Concord Resident Arrested For Arson in Contra Costa County (CA Penal Code §451)

Concord Resident Arrested For Arson in Contra Costa County (CA Penal Code §451)

Rabin Nabizadeh
May 20, 2013

Concord resident, Julie Tenpenny (48) was arrested this month on suspicion of starting a grass fire in Martinez. It seems that Tenpenny used a lighter to set small fires near Alhambra Hills Drive.  Law enforcement officials say that they received phoned-in tips about the woman starting as early as 5pm on Sunday evening.  When they went to investigate, they found Tenpenny – uncooperative and seemingly under the influence of drugs.  Why she started the small fires, which did require the Contra Costa County Fire Department to drop some water from their helicopters in order to extinguish the minor blaze, is still a mystery.  Because Tenpenny refused to cooperate – even getting into a struggle with the arresting officers – she was charged with both arson and being under the influence of drugs.

In the state of California, there are two sections of the Penal Code that could apply to cases such as Tenpenny’s: arson (CA Penal Code §451) and “reckless burning (CA Penal Code §452).  There is a significant difference between these two charges: arson is done intentionally, whereas reckless burning may occur when, for example, someone accidentally causes a fire after dropping a lit cigarette.  Tenpenny has been charged with arson because the police suspect that she was purposefully using a lighter to set the small fires.  Bail in this case has been set at $75,000 and this indicates that Tenpenny has most likely been charged with felony arson.  The crime of arson is taken so seriously in California that there are even special “fire investigators” who act as part of a larger task force to solve crimes of this nature. Being charged with either arson or reckless burning does not depend upon whether or not damage was done to persons or to property. In Tenpenny’s case, no real damage was done and the fire was quickly stifled.  However, if prosecutors can prove that she purposefully and “maliciously” set the hilly area on fire, she can still be subjected to psychological evaluation before sentencing and may spend anywhere from 3 to 9 years in state prison and pay up to $60,000 in fines.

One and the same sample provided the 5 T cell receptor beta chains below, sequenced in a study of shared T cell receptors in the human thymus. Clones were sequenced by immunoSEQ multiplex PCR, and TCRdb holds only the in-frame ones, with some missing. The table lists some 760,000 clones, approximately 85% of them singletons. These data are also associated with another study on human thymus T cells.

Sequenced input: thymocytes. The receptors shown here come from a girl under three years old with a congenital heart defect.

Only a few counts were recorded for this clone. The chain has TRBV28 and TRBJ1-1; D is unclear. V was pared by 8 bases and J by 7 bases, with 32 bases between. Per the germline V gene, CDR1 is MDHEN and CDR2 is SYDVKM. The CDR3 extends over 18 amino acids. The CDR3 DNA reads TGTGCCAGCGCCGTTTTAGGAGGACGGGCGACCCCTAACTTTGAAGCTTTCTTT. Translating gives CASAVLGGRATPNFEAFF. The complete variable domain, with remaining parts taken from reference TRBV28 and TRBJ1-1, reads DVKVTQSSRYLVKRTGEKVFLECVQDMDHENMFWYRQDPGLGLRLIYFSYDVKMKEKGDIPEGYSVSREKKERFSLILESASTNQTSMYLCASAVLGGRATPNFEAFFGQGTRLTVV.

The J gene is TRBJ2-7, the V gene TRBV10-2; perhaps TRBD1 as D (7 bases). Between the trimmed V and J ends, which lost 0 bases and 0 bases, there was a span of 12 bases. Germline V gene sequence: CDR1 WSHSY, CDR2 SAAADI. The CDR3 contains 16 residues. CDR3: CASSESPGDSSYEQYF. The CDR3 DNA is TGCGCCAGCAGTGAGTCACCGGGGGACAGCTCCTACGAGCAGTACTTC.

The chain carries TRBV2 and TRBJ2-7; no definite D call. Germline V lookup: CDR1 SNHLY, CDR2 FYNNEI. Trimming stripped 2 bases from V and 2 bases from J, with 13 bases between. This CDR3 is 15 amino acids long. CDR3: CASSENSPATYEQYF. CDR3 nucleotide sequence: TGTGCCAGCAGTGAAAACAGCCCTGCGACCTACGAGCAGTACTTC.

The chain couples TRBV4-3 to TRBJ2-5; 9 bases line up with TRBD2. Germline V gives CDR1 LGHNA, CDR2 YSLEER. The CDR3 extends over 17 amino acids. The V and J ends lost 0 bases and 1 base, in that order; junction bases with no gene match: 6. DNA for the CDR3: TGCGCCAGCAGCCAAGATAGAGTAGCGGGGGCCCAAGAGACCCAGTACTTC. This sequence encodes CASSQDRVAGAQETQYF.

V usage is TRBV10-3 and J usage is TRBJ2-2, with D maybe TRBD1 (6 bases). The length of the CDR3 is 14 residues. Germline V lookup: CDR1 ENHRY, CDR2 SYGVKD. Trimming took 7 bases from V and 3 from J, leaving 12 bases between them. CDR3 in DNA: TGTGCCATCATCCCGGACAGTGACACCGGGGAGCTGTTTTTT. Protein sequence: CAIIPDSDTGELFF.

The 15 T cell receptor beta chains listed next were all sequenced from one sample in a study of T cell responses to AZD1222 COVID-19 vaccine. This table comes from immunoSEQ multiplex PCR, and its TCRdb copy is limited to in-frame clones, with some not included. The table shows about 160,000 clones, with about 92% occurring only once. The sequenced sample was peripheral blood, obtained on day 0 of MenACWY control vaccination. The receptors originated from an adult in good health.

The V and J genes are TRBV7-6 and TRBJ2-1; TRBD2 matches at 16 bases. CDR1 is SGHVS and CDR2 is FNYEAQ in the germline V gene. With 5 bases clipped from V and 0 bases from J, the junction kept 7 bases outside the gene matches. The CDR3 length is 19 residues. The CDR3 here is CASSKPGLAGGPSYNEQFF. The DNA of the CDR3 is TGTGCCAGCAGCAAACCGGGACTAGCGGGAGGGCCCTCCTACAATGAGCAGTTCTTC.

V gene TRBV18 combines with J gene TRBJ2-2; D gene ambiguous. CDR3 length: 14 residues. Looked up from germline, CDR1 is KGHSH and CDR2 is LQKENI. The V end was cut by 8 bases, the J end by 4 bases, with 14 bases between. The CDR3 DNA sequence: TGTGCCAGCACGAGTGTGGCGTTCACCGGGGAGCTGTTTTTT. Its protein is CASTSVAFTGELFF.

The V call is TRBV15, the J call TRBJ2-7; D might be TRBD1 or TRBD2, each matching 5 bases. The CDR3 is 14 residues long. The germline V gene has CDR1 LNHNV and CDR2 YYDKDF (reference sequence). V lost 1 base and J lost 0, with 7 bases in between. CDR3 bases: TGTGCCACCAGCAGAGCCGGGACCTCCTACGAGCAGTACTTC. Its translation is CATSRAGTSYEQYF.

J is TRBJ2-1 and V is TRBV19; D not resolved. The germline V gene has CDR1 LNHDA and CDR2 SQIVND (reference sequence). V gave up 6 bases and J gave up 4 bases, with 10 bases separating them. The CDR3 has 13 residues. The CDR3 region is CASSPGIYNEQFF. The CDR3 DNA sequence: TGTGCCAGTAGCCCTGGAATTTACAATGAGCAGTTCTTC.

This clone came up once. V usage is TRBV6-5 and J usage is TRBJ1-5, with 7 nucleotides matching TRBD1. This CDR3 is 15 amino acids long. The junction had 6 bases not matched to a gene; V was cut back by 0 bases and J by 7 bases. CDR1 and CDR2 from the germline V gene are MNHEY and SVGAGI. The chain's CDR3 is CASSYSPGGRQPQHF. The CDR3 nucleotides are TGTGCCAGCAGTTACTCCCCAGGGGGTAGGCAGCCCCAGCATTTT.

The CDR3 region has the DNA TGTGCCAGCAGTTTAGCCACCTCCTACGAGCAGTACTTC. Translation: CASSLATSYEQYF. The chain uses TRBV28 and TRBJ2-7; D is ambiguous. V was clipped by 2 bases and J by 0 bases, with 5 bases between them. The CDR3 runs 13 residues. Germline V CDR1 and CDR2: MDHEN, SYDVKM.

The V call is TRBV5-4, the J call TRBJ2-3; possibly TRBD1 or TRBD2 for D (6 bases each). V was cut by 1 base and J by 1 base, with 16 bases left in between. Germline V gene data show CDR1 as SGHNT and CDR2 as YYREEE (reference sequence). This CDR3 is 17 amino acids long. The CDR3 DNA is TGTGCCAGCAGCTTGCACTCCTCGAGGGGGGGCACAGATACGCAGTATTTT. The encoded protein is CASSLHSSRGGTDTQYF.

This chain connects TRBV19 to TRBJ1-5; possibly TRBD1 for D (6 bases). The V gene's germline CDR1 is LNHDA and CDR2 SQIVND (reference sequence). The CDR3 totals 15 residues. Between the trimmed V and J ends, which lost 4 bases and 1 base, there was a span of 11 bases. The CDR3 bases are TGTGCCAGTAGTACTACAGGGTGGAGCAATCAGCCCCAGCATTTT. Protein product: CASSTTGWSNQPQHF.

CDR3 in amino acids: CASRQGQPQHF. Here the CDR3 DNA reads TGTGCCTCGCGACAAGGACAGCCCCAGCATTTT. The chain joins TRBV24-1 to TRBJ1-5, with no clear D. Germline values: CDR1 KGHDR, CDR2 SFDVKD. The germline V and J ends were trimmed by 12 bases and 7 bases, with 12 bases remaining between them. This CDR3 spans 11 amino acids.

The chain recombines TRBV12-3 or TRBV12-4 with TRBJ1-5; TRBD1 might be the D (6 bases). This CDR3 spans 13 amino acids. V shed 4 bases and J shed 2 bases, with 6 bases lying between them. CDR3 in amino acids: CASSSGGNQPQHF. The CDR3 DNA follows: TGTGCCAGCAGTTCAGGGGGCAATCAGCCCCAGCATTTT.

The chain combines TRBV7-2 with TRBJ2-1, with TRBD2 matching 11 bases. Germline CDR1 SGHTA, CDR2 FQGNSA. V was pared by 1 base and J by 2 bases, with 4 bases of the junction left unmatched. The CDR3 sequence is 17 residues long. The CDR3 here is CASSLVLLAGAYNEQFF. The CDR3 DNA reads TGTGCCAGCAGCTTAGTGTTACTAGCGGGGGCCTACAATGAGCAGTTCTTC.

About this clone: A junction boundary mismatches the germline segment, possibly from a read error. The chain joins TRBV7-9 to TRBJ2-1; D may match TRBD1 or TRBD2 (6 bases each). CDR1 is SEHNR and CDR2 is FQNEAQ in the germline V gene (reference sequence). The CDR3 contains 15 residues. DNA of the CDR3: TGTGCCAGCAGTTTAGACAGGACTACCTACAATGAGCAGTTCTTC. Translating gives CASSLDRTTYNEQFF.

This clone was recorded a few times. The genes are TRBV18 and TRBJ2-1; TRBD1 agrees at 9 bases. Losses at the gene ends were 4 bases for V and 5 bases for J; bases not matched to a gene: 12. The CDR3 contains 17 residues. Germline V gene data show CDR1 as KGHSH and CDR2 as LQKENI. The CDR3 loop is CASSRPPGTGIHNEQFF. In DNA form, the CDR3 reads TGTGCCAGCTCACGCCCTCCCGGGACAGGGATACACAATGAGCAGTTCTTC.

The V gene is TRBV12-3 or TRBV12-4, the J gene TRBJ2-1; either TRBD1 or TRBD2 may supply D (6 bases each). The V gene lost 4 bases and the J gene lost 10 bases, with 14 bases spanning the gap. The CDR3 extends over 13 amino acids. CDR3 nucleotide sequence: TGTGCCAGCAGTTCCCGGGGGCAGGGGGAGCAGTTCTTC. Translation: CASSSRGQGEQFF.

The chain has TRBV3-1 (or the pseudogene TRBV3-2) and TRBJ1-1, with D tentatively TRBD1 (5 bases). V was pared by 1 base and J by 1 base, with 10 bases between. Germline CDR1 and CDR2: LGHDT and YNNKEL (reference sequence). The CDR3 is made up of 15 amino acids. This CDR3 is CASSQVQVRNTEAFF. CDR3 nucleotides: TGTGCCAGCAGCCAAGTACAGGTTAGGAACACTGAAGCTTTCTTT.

latest news

May 18, 2022
Why Term Papers For Sale May Not Be For You

In regards to faculty, many students search for and try out free term papers available on various websites. They are offered free of charge and a number of websites also offer it available with a few terms

April 7, 2022
What Can I Expect After Being Arrested for a DUI in California?
A DUI charge is a severe criminal offense in California. DUI arrests take away a massive part of your driving privilege and could tarnish your reputation. Prior DUI convictions can inflict further damage to your career opportunities, driving rights, and immigration status. This blog will go over what you must expect when facing DUI charges. [...]
April 7, 2022
How Long Does a DUI Stay on Your Record in California?
DUI cases may stay on your criminal record forever. The United States sees DUI as a serious traffic crime punishable with grave penalties. Fighting your way through a DUI case is a challenging task. But, it doesn't mean you can't do anything about it. There are legal options available for you, depending on the nature [...]